Specialist in Australian Immigration, Migration Consultant and Online Australian Visa Assessment Service.
Australian Immigration Specialists - Australian Immigration Consultants Online Australian Visa Assessments for immigration to Australia
  Research Home

Categories
Administrative Appeals Tribunal
Federal Court
Federal Magistrates Court
Full Federal Court
High Court
Migration Review Tribunal
Other Jurisdictions
Refugee Review Tribunal
Recently Added
Re Patterson; Ex parte Taylor [2001] HCA 51 (6 September 2001)
Singh v Commonwealth of Australia [2004] HCA 43 (9 September 2004)
Muin v Refugee Review Tribunal; Lie v Refugee Review Tribunal [2002] HCA 30

"Use the Migration Specialists that migration agents use"
Cases

MIGRATION - Review of Refugee Review Tribunal decision affirming a delegate's refusal of a protection visa - jurisdictional error - failure to take account of relevant considerations - whether the applicant is a separated child at risk of persecution in Afghanistan - decision a nullity.

SHBB v Minister for Immigration [2003] FMCA 82 (11 April 2003)

SHBB v Minister for Immigration [2003] FMCA 82 (11 April 2003)
Last Updated: 2 May 2003

FEDERAL MAGISTRATES COURT OF AUSTRALIA

SHBB v MINISTER FOR IMMIGRATION
[2003] FMCA 82



MIGRATION - Review of Refugee Review Tribunal decision affirming a delegate's refusal of a protection visa - jurisdictional error - failure to take account of relevant considerations - whether the applicant is a separated child at risk of persecution in Afghanistan - decision a nullity.

WORDS AND PHRASES - Particular social group.



Migration Act 1958 (Cth), ss.65, 474

Chan Yee Kim v Minister for Immigration (1989) 169 CLR 379

Htun v Minister for Immigration (2002) 194 ALR 244

McHinangome v Minister for Immigration [2001] FCA 1089

Minister for Immigration v Islam [2001] FCA 1681

Minister for Immigration v Yusuf (2001) 206 CLR 323

Minister for Immigration v Rajalingam (1999) 93 FCR 220

N1202/01A v Minister for Immigration (2002) 68 ALD 21

Paul v Minister for Immigration (2001) 113 FCR 396

Plaintiff S157 of 2002 v Commonwealth [2003] HCA 2

SBBN v Minister for Immigration [2002] FCA 816

Sellamuthu v Minister for Immigration [1999] 90 FCR 287

VFAY v Minister for Immigration [2003] FMCA 35

Applicant:
SHBB



Respondent:


MINISTER FOR IMMIGRATION & MULTICULTURAL & INDIGENOUS AFFAIRS



File No:


AZ17 of 2003



Delivered on:


11 April 2003



Delivered at:


Adelaide



Hearing date:


7 March 2003



Judgment of:


Driver FM


REPRESENTATION

Counsel for the Applicant:


Mr S Churches, appeared pro bono publico



Solicitors for the Applicant:


Refugee Advocacy Service of South Australia



Counsel for the Respondent:


Mr M Roder



Solicitors for the Respondent:


Sparke Helmore



THE COURT DECLARES THAT

1. The decision of the Refugee Review Tribunal made on 15 November 2002 is invalid and of no effect.

THE COURT ORDERS THAT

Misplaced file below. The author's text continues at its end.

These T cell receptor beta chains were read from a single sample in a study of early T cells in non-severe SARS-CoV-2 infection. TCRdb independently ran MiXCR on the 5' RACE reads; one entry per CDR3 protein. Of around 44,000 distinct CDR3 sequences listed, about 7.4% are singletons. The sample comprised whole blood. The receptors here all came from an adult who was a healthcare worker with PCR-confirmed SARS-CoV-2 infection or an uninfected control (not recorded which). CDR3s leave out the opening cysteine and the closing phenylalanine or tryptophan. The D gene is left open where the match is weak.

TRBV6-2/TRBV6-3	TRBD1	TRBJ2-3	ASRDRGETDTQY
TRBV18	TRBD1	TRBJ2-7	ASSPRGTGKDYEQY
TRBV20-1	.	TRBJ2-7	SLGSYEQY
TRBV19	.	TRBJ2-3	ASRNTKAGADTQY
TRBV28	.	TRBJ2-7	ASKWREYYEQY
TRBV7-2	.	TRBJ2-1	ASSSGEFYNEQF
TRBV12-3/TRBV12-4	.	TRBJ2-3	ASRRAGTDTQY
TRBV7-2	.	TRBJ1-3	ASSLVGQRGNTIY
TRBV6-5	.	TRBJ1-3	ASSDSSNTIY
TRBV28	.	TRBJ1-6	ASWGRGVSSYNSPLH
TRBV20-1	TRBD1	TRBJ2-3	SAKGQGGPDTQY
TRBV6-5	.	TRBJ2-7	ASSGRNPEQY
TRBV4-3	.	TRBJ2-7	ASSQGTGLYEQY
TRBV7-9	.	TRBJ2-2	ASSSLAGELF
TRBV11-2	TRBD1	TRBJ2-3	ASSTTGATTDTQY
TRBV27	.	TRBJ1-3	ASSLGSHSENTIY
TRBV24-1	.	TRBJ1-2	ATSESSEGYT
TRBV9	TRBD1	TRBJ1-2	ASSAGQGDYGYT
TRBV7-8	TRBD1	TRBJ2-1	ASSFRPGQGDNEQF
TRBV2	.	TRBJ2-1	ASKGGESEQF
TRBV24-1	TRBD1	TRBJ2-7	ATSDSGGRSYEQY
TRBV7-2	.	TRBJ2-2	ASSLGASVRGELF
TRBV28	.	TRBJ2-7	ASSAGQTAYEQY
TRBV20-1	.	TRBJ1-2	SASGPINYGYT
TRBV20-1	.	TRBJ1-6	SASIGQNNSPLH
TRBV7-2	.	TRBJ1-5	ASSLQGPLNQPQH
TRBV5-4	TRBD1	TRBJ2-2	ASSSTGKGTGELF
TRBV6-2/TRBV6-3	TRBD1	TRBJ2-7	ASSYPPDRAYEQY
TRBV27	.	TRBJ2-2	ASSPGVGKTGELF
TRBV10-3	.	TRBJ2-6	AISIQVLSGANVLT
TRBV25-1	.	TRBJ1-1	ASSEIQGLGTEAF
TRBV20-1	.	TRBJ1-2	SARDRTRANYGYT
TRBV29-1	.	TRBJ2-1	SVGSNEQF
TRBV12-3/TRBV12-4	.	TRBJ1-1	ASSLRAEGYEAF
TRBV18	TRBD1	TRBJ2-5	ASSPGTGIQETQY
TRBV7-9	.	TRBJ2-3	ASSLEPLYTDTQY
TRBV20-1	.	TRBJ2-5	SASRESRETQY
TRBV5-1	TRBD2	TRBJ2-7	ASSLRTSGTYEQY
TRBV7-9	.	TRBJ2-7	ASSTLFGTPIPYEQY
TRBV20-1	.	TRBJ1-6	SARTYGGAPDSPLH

(1) The Minister is prohibited from acting in reliance upon the decision of the Tribunal.

(2) The decision of the Tribunal is set aside.

(3) The matter is remitted to the Tribunal for redetermination according to law.

(4) The respondent is to pay the applicant's reasonably incurred legal disbursements.

FEDERAL MAGISTRATES

COURT OF AUSTRALIA AT

ADELAIDE


AZ17 of 2003

SHBB


Applicant

And

MINISTER FOR IMMIGRATION & MULTICULTURAL & INDIGENOUS AFFAIRS




Respondent


REASONS FOR JUDGMENT
Introduction and background

2. This is an application to review a decision of the Refugee Review Tribunal ("the RRT") to affirm a decision of the delegate of the Minister not to grant the applicant a protection visa. The decision was made on 15 November 2002 and communicated to the applicant by letter dated 18 November 2002. An application for review of the RRT decision was filed in the Federal Court on 12 December 2002 and was transferred to this Court by order of His Honour Selway J on 14 January 2003.

3. An amended application was filed in this Court on 21 February 2003. The applicant seeks prerogative relief and costs. The applicant states that he is a citizen of Afghanistan who lodged an application for a protection visa on the basis that he had a well founded fear of persecution giving rise to protection obligations under the 1951 Convention Relating to the Status of Refugees and the 1967 Protocol. ("the Convention"). The amended application asserts that the RRT decision is infected by jurisdictional error in that the RRT erred in law in merely expressing that it was "not satisfied" that "young males without a protector..." are perceived as a distinct group within Afghan society. It is asserted that the RRT is required to come to a considered conclusion as to material facts, which it had not. The applicant also asserts that the RRT erred in law in referring to the question of "social group" in the context of Afghanistan as a whole when claims had been made by the applicant as to his ethnic Hazara group being only in a "safe" majority in Bamiyan province. Reference to Afghanistan as a whole is said to be an irrelevant consideration. Thirdly, the applicant asserts that the RRT erred in law in merely expressing that it was "not satisfied" that boys residing in Bamiyan have continued to be at risk of being coerced into military activity. The applicant asserts that the RRT had before it evidence that at least required a finding properly based on that evidence. It is asserted that the RRT should have made a determination of the extent of the risk of persecution faced.